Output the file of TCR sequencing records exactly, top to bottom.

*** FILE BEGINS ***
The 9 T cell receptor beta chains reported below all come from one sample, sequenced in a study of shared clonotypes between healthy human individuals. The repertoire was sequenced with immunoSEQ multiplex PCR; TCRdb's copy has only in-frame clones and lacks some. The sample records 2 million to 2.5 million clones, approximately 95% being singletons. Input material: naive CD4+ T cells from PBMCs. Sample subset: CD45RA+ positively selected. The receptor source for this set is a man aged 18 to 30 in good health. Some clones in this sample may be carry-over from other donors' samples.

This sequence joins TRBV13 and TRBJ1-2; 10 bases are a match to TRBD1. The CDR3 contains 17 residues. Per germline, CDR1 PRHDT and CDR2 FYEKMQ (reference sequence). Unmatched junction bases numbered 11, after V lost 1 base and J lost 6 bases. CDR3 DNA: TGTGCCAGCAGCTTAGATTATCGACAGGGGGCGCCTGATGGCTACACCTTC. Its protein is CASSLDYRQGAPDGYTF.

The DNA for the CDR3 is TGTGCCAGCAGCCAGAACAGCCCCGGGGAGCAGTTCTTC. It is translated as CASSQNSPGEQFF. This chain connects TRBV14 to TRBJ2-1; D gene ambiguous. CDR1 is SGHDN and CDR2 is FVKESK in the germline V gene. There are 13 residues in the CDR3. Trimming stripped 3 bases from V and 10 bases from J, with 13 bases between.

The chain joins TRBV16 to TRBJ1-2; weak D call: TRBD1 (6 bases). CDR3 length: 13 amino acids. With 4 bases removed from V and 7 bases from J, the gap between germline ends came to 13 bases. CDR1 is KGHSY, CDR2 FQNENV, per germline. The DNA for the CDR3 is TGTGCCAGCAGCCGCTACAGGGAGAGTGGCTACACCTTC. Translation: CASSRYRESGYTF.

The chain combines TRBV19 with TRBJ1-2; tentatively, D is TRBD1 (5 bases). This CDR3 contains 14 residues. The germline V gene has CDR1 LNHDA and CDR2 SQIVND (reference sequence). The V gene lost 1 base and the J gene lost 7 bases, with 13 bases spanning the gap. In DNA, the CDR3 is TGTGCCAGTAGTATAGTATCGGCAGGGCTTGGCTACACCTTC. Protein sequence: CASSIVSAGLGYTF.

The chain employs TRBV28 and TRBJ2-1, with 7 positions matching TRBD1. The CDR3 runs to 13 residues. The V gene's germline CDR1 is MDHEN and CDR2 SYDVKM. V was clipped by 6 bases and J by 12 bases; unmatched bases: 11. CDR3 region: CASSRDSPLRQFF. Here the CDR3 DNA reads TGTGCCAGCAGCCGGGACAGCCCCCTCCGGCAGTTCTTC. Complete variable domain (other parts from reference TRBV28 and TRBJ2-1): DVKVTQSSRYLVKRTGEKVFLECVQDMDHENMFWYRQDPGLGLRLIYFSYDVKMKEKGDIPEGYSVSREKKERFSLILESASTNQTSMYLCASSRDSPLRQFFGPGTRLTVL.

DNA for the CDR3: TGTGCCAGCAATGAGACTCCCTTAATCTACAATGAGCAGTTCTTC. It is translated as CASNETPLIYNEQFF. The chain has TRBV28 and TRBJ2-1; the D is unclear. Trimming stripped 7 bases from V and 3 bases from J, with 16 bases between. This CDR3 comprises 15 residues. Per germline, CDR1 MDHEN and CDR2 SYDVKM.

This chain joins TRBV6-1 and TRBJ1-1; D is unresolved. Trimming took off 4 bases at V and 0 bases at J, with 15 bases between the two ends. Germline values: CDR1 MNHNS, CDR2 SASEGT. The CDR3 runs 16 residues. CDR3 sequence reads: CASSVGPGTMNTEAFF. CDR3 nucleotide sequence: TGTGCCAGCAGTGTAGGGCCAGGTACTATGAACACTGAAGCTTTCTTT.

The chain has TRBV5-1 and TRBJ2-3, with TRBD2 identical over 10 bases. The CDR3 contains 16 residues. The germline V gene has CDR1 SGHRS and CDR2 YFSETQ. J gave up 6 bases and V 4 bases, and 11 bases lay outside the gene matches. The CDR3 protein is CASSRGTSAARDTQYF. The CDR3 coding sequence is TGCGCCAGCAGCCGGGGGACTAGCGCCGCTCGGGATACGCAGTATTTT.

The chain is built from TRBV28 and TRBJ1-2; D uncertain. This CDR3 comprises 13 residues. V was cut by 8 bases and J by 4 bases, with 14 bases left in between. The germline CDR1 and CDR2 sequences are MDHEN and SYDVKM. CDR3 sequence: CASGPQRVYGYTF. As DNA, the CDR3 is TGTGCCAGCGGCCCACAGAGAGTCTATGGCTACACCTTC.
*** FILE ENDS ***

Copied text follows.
The 9 T cell receptor beta chains reported below all come from one sample, sequenced in a study of shared clonotypes between healthy human individuals. The repertoire was sequenced with immunoSEQ multiplex PCR; TCRdb's copy has only in-frame clones and lacks some. The sample records 2 million to 2.5 million clones, approximately 95% being singletons. Input material: naive CD4+ T cells from PBMCs. Sample subset: CD45RA+ positively selected. The receptor source for this set is a man aged 18 to 30 in good health. Some clones in this sample may be carry-over from other donors' samples.

This sequence joins TRBV13 and TRBJ1-2; 10 bases are a match to TRBD1. The CDR3 contains 17 residues. Per germline, CDR1 PRHDT and CDR2 FYEKMQ (reference sequence). Unmatched junction bases numbered 11, after V lost 1 base and J lost 6 bases. CDR3 DNA: TGTGCCAGCAGCTTAGATTATCGACAGGGGGCGCCTGATGGCTACACCTTC. Its protein is CASSLDYRQGAPDGYTF.

The DNA for the CDR3 is TGTGCCAGCAGCCAGAACAGCCCCGGGGAGCAGTTCTTC. It is translated as CASSQNSPGEQFF. This chain connects TRBV14 to TRBJ2-1; D gene ambiguous. CDR1 is SGHDN and CDR2 is FVKESK in the germline V gene. There are 13 residues in the CDR3. Trimming stripped 3 bases from V and 10 bases from J, with 13 bases between.

The chain joins TRBV16 to TRBJ1-2; weak D call: TRBD1 (6 bases). CDR3 length: 13 amino acids. With 4 bases removed from V and 7 bases from J, the gap between germline ends came to 13 bases. CDR1 is KGHSY, CDR2 FQNENV, per germline. The DNA for the CDR3 is TGTGCCAGCAGCCGCTACAGGGAGAGTGGCTACACCTTC. Translation: CASSRYRESGYTF.

The chain combines TRBV19 with TRBJ1-2; tentatively, D is TRBD1 (5 bases). This CDR3 contains 14 residues. The germline V gene has CDR1 LNHDA and CDR2 SQIVND (reference sequence). The V gene lost 1 base and the J gene lost 7 bases, with 13 bases spanning the gap. In DNA, the CDR3 is TGTGCCAGTAGTATAGTATCGGCAGGGCTTGGCTACACCTTC. Protein sequence: CASSIVSAGLGYTF.

The chain employs TRBV28 and TRBJ2-1, with 7 positions matching TRBD1. The CDR3 runs to 13 residues. The V gene's germline CDR1 is MDHEN and CDR2 SYDVKM. V was clipped by 6 bases and J by 12 bases; unmatched bases: 11. CDR3 region: CASSRDSPLRQFF. Here the CDR3 DNA reads TGTGCCAGCAGCCGGGACAGCCCCCTCCGGCAGTTCTTC. Complete variable domain (other parts from reference TRBV28 and TRBJ2-1): DVKVTQSSRYLVKRTGEKVFLECVQDMDHENMFWYRQDPGLGLRLIYFSYDVKMKEKGDIPEGYSVSREKKERFSLILESASTNQTSMYLCASSRDSPLRQFFGPGTRLTVL.

DNA for the CDR3: TGTGCCAGCAATGAGACTCCCTTAATCTACAATGAGCAGTTCTTC. It is translated as CASNETPLIYNEQFF. The chain has TRBV28 and TRBJ2-1; the D is unclear. Trimming stripped 7 bases from V and 3 bases from J, with 16 bases between. This CDR3 comprises 15 residues. Per germline, CDR1 MDHEN and CDR2 SYDVKM.

This chain joins TRBV6-1 and TRBJ1-1; D is unresolved. Trimming took off 4 bases at V and 0 bases at J, with 15 bases between the two ends. Germline values: CDR1 MNHNS, CDR2 SASEGT. The CDR3 runs 16 residues. CDR3 sequence reads: CASSVGPGTMNTEAFF. CDR3 nucleotide sequence: TGTGCCAGCAGTGTAGGGCCAGGTACTATGAACACTGAAGCTTTCTTT.

The chain has TRBV5-1 and TRBJ2-3, with TRBD2 identical over 10 bases. The CDR3 contains 16 residues. The germline V gene has CDR1 SGHRS and CDR2 YFSETQ. J gave up 6 bases and V 4 bases, and 11 bases lay outside the gene matches. The CDR3 protein is CASSRGTSAARDTQYF. The CDR3 coding sequence is TGCGCCAGCAGCCGGGGGACTAGCGCCGCTCGGGATACGCAGTATTTT.

The chain is built from TRBV28 and TRBJ1-2; D uncertain. This CDR3 comprises 13 residues. V was cut by 8 bases and J by 4 bases, with 14 bases left in between. The germline CDR1 and CDR2 sequences are MDHEN and SYDVKM. CDR3 sequence: CASGPQRVYGYTF. As DNA, the CDR3 is TGTGCCAGCGGCCCACAGAGAGTCTATGGCTACACCTTC.